|Architecture and Design || ||Use input validation as a defense-in-depth measure to reduce the
likelihood of output encoding errors (see CWE-20). || || |
|Requirements || ||Fully specify which encodings are required by components that will be
communicating with each other. || || |
|Implementation || ||When exchanging data between components, ensure that both components
are using the same character encoding. Ensure that the proper encoding
is applied at each interface. Explicitly set the encoding you are using
whenever the protocol allows you to do so. || || |
RelationshipsThis weakness is primary to all weaknesses related to injection (CWE-74)
since the inherent nature of injection involves the violation of structured
messages.CWE-116 and CWE-20 have a close association because, depending on the
nature of the structured message, proper input validation can indirectly
prevent special characters from changing the meaning of a structured
message. For example, by validating that a numeric ID field should only
contain the 0-9 characters, the programmer effectively prevents injection
attacks.However, input validation is not always sufficient, especially when less
stringent data types must be supported, such as free-form text. Consider a
SQL injection scenario in which a last name is inserted into a query. The
name "O'Reilly" would likely pass the validation step since it is a common
last name in the English language. However, it cannot be directly inserted
into the database because it contains the "'" apostrophe character, which
would need to be escaped or otherwise neutralized. In this case, stripping
the apostrophe might reduce the risk of SQL injection, but it would produce
incorrect behavior because the wrong name would be recorded.
|CWE-116 ChildOf CWE-896 ||Category ||CWE-888 || |
Demonstrative Examples (Details)
- Consider a chat application in which a front-end web application
communicates with a back-end server. The back-end is legacy code that does
not perform authentication or authorization, so the front-end must implement
it. The chat protocol supports two commands, SAY and BAN, although only
administrators can use the BAN command. Each argument must be separated by a
single space. The raw inputs are URL-encoded. The messaging protocol allows
multiple commands to be specified on the same line if they are separated by
a "|" character.
- Here a value read from an HTML form parameter is reflected back to
the client browser without having been encoded prior to output.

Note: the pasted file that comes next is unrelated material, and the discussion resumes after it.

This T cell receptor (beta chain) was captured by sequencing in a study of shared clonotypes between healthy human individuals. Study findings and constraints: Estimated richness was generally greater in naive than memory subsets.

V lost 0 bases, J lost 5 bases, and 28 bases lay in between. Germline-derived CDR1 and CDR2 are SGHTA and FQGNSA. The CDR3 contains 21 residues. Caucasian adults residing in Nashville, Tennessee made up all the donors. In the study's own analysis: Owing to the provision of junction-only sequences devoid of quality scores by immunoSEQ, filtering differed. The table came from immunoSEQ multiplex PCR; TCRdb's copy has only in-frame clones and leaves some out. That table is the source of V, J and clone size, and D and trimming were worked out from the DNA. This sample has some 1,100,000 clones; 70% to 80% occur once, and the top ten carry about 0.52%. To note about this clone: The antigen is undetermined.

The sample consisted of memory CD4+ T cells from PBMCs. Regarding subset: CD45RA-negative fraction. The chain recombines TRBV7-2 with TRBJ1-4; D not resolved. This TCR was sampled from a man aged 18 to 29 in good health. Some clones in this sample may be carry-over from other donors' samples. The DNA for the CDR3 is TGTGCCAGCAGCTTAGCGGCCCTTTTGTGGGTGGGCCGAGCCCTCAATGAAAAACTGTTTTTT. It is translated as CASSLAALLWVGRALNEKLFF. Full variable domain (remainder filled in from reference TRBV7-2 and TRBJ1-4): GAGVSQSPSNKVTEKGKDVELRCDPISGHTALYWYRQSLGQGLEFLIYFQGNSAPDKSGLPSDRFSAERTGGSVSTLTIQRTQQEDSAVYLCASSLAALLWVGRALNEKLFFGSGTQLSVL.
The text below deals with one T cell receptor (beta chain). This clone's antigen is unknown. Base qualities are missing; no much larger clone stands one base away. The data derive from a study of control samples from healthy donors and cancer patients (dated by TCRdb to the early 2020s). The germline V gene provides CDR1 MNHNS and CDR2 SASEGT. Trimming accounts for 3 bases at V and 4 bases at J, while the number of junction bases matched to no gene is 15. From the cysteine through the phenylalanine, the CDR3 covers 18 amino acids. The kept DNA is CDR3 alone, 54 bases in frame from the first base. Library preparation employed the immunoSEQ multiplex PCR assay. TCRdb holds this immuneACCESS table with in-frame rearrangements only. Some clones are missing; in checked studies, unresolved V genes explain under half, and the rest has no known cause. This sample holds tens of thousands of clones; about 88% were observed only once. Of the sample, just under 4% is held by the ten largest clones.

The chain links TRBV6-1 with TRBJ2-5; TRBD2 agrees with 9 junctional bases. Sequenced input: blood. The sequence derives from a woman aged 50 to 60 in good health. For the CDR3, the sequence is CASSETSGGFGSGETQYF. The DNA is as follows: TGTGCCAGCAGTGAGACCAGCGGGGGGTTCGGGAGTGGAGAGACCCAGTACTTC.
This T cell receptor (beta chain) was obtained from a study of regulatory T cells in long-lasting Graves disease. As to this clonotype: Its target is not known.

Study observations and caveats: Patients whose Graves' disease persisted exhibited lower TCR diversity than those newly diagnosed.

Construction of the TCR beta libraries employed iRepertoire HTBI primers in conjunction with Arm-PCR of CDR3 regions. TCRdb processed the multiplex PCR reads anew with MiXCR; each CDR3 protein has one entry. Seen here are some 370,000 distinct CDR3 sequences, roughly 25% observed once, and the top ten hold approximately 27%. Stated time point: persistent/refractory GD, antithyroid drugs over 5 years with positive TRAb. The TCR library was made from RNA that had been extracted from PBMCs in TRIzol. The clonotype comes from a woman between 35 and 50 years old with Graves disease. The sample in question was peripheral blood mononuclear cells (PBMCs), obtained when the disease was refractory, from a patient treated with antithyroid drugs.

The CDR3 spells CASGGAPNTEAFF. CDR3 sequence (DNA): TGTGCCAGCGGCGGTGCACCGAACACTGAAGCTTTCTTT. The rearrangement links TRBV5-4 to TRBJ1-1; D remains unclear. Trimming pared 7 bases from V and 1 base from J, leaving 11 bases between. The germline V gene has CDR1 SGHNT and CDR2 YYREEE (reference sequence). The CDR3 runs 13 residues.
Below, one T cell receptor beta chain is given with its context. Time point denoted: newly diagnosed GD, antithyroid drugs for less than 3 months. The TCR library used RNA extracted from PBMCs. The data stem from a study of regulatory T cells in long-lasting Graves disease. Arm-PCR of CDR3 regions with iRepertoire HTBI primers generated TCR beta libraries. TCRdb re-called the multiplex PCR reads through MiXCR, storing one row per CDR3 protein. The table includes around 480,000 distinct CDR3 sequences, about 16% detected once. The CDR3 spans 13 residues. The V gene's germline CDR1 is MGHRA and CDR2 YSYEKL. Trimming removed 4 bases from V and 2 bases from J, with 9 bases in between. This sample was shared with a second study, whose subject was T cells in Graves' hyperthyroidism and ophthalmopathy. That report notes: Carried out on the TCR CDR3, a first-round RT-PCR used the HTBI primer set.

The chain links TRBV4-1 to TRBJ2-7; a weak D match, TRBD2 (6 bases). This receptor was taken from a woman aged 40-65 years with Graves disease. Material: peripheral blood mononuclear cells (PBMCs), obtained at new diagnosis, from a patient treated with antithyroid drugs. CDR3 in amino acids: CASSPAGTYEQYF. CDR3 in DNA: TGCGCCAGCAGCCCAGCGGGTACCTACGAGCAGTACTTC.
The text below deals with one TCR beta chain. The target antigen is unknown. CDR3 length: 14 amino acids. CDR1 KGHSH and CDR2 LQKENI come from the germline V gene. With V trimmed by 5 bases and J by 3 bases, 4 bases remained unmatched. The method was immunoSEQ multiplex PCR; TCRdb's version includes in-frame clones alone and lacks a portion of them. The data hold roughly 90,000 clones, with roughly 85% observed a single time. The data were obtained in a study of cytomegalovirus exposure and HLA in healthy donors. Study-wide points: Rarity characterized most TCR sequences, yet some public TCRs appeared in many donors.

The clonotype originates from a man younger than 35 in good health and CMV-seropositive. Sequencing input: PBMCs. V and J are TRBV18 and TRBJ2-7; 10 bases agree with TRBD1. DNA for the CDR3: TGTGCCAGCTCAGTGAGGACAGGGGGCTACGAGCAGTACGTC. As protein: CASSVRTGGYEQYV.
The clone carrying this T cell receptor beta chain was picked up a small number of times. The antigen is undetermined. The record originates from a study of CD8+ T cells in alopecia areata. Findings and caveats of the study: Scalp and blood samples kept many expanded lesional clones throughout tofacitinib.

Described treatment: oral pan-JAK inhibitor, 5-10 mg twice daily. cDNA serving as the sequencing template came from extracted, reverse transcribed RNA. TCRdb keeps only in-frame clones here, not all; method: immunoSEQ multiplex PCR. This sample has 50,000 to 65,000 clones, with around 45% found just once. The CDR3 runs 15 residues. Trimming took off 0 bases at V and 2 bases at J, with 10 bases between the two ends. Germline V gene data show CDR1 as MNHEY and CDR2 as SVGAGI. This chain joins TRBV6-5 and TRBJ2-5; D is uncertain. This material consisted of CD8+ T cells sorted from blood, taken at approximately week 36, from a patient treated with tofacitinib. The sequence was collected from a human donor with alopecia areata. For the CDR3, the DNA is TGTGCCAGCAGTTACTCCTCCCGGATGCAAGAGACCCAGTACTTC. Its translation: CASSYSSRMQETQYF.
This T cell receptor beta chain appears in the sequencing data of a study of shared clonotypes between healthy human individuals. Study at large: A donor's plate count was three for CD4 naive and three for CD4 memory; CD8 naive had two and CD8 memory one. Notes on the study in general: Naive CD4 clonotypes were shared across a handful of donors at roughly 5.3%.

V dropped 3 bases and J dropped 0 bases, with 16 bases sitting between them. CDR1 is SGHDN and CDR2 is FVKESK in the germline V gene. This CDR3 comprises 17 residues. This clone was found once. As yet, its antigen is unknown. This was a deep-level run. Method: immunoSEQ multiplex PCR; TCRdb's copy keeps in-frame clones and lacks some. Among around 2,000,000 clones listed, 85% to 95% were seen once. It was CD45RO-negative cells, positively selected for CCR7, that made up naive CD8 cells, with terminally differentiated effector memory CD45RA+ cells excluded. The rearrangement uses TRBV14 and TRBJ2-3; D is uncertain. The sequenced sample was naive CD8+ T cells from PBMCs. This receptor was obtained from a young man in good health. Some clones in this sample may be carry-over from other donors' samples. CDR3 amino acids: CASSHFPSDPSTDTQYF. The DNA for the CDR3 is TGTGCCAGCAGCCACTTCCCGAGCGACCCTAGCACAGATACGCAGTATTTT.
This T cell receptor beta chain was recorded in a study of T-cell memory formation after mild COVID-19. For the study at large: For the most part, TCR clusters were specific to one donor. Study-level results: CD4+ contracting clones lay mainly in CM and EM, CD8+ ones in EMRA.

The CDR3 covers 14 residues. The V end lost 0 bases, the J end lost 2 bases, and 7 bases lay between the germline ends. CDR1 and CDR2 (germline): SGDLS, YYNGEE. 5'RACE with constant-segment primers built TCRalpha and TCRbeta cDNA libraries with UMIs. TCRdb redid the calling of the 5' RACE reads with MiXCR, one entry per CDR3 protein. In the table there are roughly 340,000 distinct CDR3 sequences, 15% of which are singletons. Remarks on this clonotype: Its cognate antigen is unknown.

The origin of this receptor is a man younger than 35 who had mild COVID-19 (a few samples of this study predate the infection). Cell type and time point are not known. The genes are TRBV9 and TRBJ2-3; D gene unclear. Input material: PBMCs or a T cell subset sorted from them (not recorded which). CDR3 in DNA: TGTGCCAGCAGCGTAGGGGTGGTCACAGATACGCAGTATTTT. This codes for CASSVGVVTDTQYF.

- This example takes user input, passes it through an encoding scheme
and then creates a directory specified by the user.
- CVE-2008-4636 : OS command injection in backup software using shell metacharacters in a filename; correct behavior would require that this filename could not be changed.
- CVE-2008-0769 : Web application does not set the charset when sending a page to a browser, allowing for XSS exploitation when a browser chooses an unexpected encoding.
- CVE-2008-0005 : Program does not set the charset when sending a page to a browser, allowing for XSS exploitation when a browser chooses an unexpected encoding.
- CVE-2008-5573 : SQL injection via password parameter; a strong password might contain "&"
- CVE-2008-3773 : Cross-site scripting in chat application via a message subject, which normally might contain "&" and other XSS-related characters.
- CVE-2008-0757 : Cross-site scripting in chat application via a message, which normally might be allowed to contain arbitrary content.
For more examples, refer to CVE relations in the bottom box.
White Box Definitions None
Black Box Definitions None
|WASC ||22 ||Improper Output Handling || |
|CERT Java Secure Coding ||IDS00-J ||Sanitize untrusted data passed across a trust
boundary || |
|CERT Java Secure Coding ||IDS12-J ||Perform lossless conversion of String data between differing
character encodings || |
|CERT Java Secure Coding ||IDS05-J ||Use a subset of ASCII for file and path
names || |
|CERT C++ Secure Coding ||MSC09-CPP ||Character Encoding - Use Subset of ASCII for
Safety || |
|CERT C++ Secure Coding ||MSC10-CPP ||Character Encoding - UTF8 Related Issues || |
- OWASP .OWASP Enterprise Security API (ESAPI) Project.
- Jeremiah Grossman .Input validation or output filtering, which is
- Joshbw .Output Sanitization. 2008-09-18.
- Niyaz PK .Sanitizing user data: How and where to do it. 2008-09-11.
- Jeremiah Grossman .Input validation or output filtering, which is
- Jim Manico .Input Validation - Not That Important. 2008-08-10.
- Michael Eddington .Preventing XSS with Correct Output Encoding.
- M. Howard D. LeBlanc .Writing Secure Code 2nd Edition. Microsoft. Section:'Chapter 11, "Canonical Representation Issues" Page
363'. Published on 2002.